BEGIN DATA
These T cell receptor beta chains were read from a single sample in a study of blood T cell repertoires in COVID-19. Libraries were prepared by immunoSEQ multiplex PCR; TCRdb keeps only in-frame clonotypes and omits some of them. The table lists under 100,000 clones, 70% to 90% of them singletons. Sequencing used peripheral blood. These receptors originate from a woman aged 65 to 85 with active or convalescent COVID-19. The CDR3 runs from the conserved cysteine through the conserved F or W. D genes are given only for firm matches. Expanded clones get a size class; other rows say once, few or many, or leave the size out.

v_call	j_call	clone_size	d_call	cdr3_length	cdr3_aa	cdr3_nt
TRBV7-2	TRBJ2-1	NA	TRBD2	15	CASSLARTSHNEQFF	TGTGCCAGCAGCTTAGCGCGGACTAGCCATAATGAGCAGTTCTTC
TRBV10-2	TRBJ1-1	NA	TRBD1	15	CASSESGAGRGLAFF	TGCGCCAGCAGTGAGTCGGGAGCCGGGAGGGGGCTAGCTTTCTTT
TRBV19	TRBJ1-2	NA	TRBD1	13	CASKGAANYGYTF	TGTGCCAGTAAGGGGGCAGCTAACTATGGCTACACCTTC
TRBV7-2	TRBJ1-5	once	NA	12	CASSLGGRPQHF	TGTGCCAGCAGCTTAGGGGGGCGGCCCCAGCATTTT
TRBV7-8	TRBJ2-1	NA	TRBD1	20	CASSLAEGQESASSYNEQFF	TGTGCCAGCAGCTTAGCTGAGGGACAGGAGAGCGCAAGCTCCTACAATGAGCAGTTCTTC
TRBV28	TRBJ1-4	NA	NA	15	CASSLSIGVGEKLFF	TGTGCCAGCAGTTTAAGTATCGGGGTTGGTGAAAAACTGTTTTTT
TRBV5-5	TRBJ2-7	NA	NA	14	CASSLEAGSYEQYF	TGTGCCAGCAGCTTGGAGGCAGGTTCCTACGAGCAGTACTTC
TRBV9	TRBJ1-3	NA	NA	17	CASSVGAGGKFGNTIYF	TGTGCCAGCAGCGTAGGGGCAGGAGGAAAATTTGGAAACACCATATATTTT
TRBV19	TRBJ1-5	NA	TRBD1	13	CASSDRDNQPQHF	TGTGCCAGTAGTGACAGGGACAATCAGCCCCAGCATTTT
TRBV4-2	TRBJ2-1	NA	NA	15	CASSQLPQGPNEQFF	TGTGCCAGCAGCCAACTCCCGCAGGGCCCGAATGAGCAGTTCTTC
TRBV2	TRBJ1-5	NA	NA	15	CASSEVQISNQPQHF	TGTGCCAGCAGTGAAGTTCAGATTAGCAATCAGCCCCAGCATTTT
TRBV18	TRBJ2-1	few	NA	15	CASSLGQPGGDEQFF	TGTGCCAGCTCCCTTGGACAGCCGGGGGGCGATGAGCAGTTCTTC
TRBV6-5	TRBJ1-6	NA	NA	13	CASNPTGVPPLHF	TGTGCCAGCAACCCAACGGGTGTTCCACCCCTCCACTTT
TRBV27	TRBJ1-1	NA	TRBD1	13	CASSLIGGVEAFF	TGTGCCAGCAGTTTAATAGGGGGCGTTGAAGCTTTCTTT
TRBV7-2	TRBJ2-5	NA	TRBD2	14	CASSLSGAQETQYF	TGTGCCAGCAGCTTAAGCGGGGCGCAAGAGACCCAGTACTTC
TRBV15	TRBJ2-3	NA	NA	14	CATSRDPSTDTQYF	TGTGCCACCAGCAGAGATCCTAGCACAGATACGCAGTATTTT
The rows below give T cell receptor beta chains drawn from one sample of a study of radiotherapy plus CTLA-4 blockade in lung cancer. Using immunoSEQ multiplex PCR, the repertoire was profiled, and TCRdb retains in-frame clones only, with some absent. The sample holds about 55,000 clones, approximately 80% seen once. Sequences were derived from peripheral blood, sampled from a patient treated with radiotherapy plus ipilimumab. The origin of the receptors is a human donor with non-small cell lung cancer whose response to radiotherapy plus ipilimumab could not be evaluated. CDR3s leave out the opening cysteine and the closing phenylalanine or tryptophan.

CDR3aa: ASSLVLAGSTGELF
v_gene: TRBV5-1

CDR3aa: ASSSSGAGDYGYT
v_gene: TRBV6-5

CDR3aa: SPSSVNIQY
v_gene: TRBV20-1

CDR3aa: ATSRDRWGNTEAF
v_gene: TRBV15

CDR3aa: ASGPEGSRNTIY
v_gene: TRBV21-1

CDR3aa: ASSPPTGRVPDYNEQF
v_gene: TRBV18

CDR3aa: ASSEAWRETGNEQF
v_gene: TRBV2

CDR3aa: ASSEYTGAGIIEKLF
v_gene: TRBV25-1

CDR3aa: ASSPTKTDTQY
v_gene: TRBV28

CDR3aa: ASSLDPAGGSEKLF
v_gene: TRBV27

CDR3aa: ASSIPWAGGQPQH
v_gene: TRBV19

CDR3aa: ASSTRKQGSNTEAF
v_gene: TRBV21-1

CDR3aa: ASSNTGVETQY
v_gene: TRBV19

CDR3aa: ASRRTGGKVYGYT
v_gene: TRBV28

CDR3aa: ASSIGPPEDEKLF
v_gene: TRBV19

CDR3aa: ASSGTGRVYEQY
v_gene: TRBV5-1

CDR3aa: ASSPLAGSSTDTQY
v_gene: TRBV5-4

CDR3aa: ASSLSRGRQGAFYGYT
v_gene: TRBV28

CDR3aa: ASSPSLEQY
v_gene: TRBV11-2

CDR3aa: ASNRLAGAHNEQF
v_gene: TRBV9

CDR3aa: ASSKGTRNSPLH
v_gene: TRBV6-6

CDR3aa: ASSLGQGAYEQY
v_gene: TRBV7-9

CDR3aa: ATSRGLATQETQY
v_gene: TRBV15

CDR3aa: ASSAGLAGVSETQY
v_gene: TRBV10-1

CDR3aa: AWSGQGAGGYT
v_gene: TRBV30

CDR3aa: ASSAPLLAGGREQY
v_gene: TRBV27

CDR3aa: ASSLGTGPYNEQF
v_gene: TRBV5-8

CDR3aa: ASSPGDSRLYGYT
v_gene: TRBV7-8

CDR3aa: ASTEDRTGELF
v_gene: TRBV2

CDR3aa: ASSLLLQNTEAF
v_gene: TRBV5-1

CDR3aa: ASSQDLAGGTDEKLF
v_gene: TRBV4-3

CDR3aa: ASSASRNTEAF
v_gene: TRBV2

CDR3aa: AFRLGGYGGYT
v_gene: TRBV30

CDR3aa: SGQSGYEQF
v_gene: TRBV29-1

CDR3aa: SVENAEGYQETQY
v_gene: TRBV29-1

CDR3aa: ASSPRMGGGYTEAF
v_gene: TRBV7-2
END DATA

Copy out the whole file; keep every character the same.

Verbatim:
These T cell receptor beta chains were read from a single sample in a study of blood T cell repertoires in COVID-19. Libraries were prepared by immunoSEQ multiplex PCR; TCRdb keeps only in-frame clonotypes and omits some of them. The table lists under 100,000 clones, 70% to 90% of them singletons. Sequencing used peripheral blood. These receptors originate from a woman aged 65 to 85 with active or convalescent COVID-19. The CDR3 runs from the conserved cysteine through the conserved F or W. D genes are given only for firm matches. Expanded clones get a size class; other rows say once, few or many, or leave the size out.

v_call	j_call	clone_size	d_call	cdr3_length	cdr3_aa	cdr3_nt
TRBV7-2	TRBJ2-1	NA	TRBD2	15	CASSLARTSHNEQFF	TGTGCCAGCAGCTTAGCGCGGACTAGCCATAATGAGCAGTTCTTC
TRBV10-2	TRBJ1-1	NA	TRBD1	15	CASSESGAGRGLAFF	TGCGCCAGCAGTGAGTCGGGAGCCGGGAGGGGGCTAGCTTTCTTT
TRBV19	TRBJ1-2	NA	TRBD1	13	CASKGAANYGYTF	TGTGCCAGTAAGGGGGCAGCTAACTATGGCTACACCTTC
TRBV7-2	TRBJ1-5	once	NA	12	CASSLGGRPQHF	TGTGCCAGCAGCTTAGGGGGGCGGCCCCAGCATTTT
TRBV7-8	TRBJ2-1	NA	TRBD1	20	CASSLAEGQESASSYNEQFF	TGTGCCAGCAGCTTAGCTGAGGGACAGGAGAGCGCAAGCTCCTACAATGAGCAGTTCTTC
TRBV28	TRBJ1-4	NA	NA	15	CASSLSIGVGEKLFF	TGTGCCAGCAGTTTAAGTATCGGGGTTGGTGAAAAACTGTTTTTT
TRBV5-5	TRBJ2-7	NA	NA	14	CASSLEAGSYEQYF	TGTGCCAGCAGCTTGGAGGCAGGTTCCTACGAGCAGTACTTC
TRBV9	TRBJ1-3	NA	NA	17	CASSVGAGGKFGNTIYF	TGTGCCAGCAGCGTAGGGGCAGGAGGAAAATTTGGAAACACCATATATTTT
TRBV19	TRBJ1-5	NA	TRBD1	13	CASSDRDNQPQHF	TGTGCCAGTAGTGACAGGGACAATCAGCCCCAGCATTTT
TRBV4-2	TRBJ2-1	NA	NA	15	CASSQLPQGPNEQFF	TGTGCCAGCAGCCAACTCCCGCAGGGCCCGAATGAGCAGTTCTTC
TRBV2	TRBJ1-5	NA	NA	15	CASSEVQISNQPQHF	TGTGCCAGCAGTGAAGTTCAGATTAGCAATCAGCCCCAGCATTTT
TRBV18	TRBJ2-1	few	NA	15	CASSLGQPGGDEQFF	TGTGCCAGCTCCCTTGGACAGCCGGGGGGCGATGAGCAGTTCTTC
TRBV6-5	TRBJ1-6	NA	NA	13	CASNPTGVPPLHF	TGTGCCAGCAACCCAACGGGTGTTCCACCCCTCCACTTT
TRBV27	TRBJ1-1	NA	TRBD1	13	CASSLIGGVEAFF	TGTGCCAGCAGTTTAATAGGGGGCGTTGAAGCTTTCTTT
TRBV7-2	TRBJ2-5	NA	TRBD2	14	CASSLSGAQETQYF	TGTGCCAGCAGCTTAAGCGGGGCGCAAGAGACCCAGTACTTC
TRBV15	TRBJ2-3	NA	NA	14	CATSRDPSTDTQYF	TGTGCCACCAGCAGAGATCCTAGCACAGATACGCAGTATTTT
The rows below give T cell receptor beta chains drawn from one sample of a study of radiotherapy plus CTLA-4 blockade in lung cancer. Using immunoSEQ multiplex PCR, the repertoire was profiled, and TCRdb retains in-frame clones only, with some absent. The sample holds about 55,000 clones, approximately 80% seen once. Sequences were derived from peripheral blood, sampled from a patient treated with radiotherapy plus ipilimumab. The origin of the receptors is a human donor with non-small cell lung cancer whose response to radiotherapy plus ipilimumab could not be evaluated. CDR3s leave out the opening cysteine and the closing phenylalanine or tryptophan.

CDR3aa: ASSLVLAGSTGELF
v_gene: TRBV5-1

CDR3aa: ASSSSGAGDYGYT
v_gene: TRBV6-5

CDR3aa: SPSSVNIQY
v_gene: TRBV20-1

CDR3aa: ATSRDRWGNTEAF
v_gene: TRBV15

CDR3aa: ASGPEGSRNTIY
v_gene: TRBV21-1

CDR3aa: ASSPPTGRVPDYNEQF
v_gene: TRBV18

CDR3aa: ASSEAWRETGNEQF
v_gene: TRBV2

CDR3aa: ASSEYTGAGIIEKLF
v_gene: TRBV25-1

CDR3aa: ASSPTKTDTQY
v_gene: TRBV28

CDR3aa: ASSLDPAGGSEKLF
v_gene: TRBV27

CDR3aa: ASSIPWAGGQPQH
v_gene: TRBV19

CDR3aa: ASSTRKQGSNTEAF
v_gene: TRBV21-1

CDR3aa: ASSNTGVETQY
v_gene: TRBV19

CDR3aa: ASRRTGGKVYGYT
v_gene: TRBV28

CDR3aa: ASSIGPPEDEKLF
v_gene: TRBV19

CDR3aa: ASSGTGRVYEQY
v_gene: TRBV5-1

CDR3aa: ASSPLAGSSTDTQY
v_gene: TRBV5-4

CDR3aa: ASSLSRGRQGAFYGYT
v_gene: TRBV28

CDR3aa: ASSPSLEQY
v_gene: TRBV11-2

CDR3aa: ASNRLAGAHNEQF
v_gene: TRBV9

CDR3aa: ASSKGTRNSPLH
v_gene: TRBV6-6

CDR3aa: ASSLGQGAYEQY
v_gene: TRBV7-9

CDR3aa: ATSRGLATQETQY
v_gene: TRBV15

CDR3aa: ASSAGLAGVSETQY
v_gene: TRBV10-1

CDR3aa: AWSGQGAGGYT
v_gene: TRBV30

CDR3aa: ASSAPLLAGGREQY
v_gene: TRBV27

CDR3aa: ASSLGTGPYNEQF
v_gene: TRBV5-8

CDR3aa: ASSPGDSRLYGYT
v_gene: TRBV7-8

CDR3aa: ASTEDRTGELF
v_gene: TRBV2

CDR3aa: ASSLLLQNTEAF
v_gene: TRBV5-1

CDR3aa: ASSQDLAGGTDEKLF
v_gene: TRBV4-3

CDR3aa: ASSASRNTEAF
v_gene: TRBV2

CDR3aa: AFRLGGYGGYT
v_gene: TRBV30

CDR3aa: SGQSGYEQF
v_gene: TRBV29-1

CDR3aa: SVENAEGYQETQY
v_gene: TRBV29-1

CDR3aa: ASSPRMGGGYTEAF
v_gene: TRBV7-2